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Test cell Airmen ready engines for launch

  • Published
  • By Airman 1st Class Edward Yankus

The train-sized warehouse rumbled as an F-15C Eagle jet engine roared to life. The engine’s after-burner kicked on and flames shot from the exhaust down a building-sized tunnel as Airmen from the 18th CMS carefully checked for problems.

Airmen with the 18th CMS assigned to the engine test facility run diagnostic testing on each engine that has been serviced, repaired or rebuilt, to ensure runs without a problem before it is sent back out. When they receive an engine, they must first determine the problem and then run the proper diagnostic tests.


“Performing inspections on the engines is important in ensuring that they meet proper serviceability,” said U.S. Air Force Staff Sgt. Adam Arms, 18th CMS propulsion flight craftsman. “These tests help provide an accurate reading on the engines to see if any leaks are found during engine run up.”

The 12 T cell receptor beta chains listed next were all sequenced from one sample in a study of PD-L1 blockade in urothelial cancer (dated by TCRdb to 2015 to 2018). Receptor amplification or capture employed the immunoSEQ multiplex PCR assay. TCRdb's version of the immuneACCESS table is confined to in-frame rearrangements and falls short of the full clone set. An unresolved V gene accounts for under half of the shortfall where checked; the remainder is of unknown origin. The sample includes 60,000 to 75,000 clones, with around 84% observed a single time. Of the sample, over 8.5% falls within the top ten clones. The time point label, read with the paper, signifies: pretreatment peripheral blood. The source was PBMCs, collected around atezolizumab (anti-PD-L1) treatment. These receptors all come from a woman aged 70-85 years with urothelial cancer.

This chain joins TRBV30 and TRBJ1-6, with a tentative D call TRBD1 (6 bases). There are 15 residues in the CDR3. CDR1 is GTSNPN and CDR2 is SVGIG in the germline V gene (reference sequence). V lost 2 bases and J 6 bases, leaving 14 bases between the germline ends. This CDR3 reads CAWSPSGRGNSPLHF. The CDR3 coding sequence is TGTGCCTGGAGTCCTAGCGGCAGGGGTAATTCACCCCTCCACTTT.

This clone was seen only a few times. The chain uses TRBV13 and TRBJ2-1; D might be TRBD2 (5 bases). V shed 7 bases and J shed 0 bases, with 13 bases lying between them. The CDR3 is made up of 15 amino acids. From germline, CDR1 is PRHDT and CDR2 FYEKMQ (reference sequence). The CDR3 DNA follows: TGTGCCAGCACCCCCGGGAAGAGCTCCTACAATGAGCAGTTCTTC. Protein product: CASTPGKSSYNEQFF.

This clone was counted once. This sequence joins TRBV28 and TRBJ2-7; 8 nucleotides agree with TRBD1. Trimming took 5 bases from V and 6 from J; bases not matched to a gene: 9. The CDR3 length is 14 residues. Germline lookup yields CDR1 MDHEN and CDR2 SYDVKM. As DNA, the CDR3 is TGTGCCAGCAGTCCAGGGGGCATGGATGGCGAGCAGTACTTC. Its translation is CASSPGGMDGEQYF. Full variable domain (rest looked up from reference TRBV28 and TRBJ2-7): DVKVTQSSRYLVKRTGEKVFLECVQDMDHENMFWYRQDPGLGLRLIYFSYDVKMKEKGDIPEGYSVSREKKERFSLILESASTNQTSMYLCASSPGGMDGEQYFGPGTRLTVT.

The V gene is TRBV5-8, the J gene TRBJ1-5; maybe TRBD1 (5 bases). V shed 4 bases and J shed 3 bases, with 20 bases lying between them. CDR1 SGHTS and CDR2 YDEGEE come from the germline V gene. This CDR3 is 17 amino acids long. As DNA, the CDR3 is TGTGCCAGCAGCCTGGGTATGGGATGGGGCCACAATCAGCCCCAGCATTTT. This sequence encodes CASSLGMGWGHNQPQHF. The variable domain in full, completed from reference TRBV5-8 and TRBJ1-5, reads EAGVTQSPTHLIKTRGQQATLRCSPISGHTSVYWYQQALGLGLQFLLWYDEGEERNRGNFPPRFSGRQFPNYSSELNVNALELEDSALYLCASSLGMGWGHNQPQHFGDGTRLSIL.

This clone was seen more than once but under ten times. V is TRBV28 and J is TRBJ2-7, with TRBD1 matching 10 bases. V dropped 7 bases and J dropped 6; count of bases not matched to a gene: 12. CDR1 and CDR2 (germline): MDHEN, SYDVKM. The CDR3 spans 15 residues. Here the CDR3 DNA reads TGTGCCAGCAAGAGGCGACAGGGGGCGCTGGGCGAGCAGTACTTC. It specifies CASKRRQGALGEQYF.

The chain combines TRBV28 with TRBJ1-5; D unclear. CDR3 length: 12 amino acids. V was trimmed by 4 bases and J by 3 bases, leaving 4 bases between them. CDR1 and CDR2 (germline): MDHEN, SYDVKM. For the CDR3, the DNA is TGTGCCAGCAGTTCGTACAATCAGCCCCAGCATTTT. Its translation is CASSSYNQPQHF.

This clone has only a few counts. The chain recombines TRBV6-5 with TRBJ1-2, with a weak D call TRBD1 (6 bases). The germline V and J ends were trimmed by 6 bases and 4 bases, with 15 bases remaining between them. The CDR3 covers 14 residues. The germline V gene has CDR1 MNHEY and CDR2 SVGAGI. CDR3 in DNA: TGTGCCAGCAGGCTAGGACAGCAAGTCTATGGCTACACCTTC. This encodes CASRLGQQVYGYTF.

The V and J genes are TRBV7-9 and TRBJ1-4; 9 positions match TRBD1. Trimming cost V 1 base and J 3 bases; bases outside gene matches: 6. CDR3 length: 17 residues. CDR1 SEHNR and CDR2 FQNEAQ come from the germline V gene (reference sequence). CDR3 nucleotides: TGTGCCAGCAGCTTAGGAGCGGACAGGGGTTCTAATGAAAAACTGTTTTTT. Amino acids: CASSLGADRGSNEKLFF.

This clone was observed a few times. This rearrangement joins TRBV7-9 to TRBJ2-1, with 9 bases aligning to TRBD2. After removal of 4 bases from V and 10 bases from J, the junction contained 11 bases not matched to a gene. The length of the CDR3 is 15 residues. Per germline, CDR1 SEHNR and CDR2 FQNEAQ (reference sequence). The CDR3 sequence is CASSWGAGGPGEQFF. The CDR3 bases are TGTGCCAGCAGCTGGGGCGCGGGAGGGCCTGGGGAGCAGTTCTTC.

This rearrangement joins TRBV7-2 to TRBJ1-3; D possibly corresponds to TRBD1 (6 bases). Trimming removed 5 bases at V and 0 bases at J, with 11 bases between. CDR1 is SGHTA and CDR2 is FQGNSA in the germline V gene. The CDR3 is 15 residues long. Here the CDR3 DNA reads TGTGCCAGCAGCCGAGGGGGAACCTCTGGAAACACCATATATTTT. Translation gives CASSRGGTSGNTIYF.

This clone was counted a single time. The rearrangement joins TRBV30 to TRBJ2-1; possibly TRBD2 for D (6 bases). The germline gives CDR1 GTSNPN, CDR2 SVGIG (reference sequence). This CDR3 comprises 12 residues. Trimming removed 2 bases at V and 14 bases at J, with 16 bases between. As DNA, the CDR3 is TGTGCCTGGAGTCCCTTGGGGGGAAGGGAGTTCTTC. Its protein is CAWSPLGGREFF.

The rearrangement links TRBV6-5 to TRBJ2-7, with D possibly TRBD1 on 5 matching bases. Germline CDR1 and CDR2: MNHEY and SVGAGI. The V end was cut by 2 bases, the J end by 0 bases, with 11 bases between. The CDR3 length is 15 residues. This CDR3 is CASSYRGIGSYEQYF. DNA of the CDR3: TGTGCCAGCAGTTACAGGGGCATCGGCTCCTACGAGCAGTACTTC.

Every engine is tested for quality by the jet engine test instrument, a computer used to check the engine's ‘vitals.’ The JETI shows the temperatures inside the engine, the amount of vibrations in the engine and oil pressure. If something is not performing up to the standard, they must manually check the part or change it and continue the test from there.


If an engine fails inspection, it is sent back to an aviation mechanics shop to be repaired and brought back to be tested again.


The ETF is sealed to test the raw strength of the engine in a safe environment following the inspection. The facility is lined with various sound-suppressing panels to help lower noise pollution to the installation and neighboring community.


“At the ETF, we exemplify the standard when it comes to providing reliable engines to ensure aircraft and pilot safety,” said Master Sgt. Lea Anna M. Kelley, 18th CMS propulsion flight chief. “Without the work our Airmen do, it would be impossible to provide engine reliability for our pilots here at Kadena and in deployed locations across the Indo-Pacific.”